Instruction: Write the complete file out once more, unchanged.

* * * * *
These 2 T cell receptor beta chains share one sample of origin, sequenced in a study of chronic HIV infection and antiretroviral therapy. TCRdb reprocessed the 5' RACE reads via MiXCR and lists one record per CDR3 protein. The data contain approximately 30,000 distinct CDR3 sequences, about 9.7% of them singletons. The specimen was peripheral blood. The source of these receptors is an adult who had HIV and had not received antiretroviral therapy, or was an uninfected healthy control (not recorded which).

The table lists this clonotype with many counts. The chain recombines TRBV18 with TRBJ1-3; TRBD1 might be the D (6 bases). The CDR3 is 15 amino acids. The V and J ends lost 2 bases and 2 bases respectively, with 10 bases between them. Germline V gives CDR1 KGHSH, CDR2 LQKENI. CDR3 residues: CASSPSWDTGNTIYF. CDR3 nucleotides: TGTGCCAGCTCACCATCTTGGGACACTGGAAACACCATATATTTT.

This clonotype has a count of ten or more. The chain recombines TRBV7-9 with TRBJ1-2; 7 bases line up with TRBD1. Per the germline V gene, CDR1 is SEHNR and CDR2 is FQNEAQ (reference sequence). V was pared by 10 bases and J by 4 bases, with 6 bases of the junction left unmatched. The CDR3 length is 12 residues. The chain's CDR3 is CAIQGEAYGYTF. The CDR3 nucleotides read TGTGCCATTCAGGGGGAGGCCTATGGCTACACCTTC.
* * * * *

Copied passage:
These 2 T cell receptor beta chains share one sample of origin, sequenced in a study of chronic HIV infection and antiretroviral therapy. TCRdb reprocessed the 5' RACE reads via MiXCR and lists one record per CDR3 protein. The data contain approximately 30,000 distinct CDR3 sequences, about 9.7% of them singletons. The specimen was peripheral blood. The source of these receptors is an adult who had HIV and had not received antiretroviral therapy, or was an uninfected healthy control (not recorded which).

The table lists this clonotype with many counts. The chain recombines TRBV18 with TRBJ1-3; TRBD1 might be the D (6 bases). The CDR3 is 15 amino acids. The V and J ends lost 2 bases and 2 bases respectively, with 10 bases between them. Germline V gives CDR1 KGHSH, CDR2 LQKENI. CDR3 residues: CASSPSWDTGNTIYF. CDR3 nucleotides: TGTGCCAGCTCACCATCTTGGGACACTGGAAACACCATATATTTT.

This clonotype has a count of ten or more. The chain recombines TRBV7-9 with TRBJ1-2; 7 bases line up with TRBD1. Per the germline V gene, CDR1 is SEHNR and CDR2 is FQNEAQ (reference sequence). V was pared by 10 bases and J by 4 bases, with 6 bases of the junction left unmatched. The CDR3 length is 12 residues. The chain's CDR3 is CAIQGEAYGYTF. The CDR3 nucleotides read TGTGCCATTCAGGGGGAGGCCTATGGCTACACCTTC.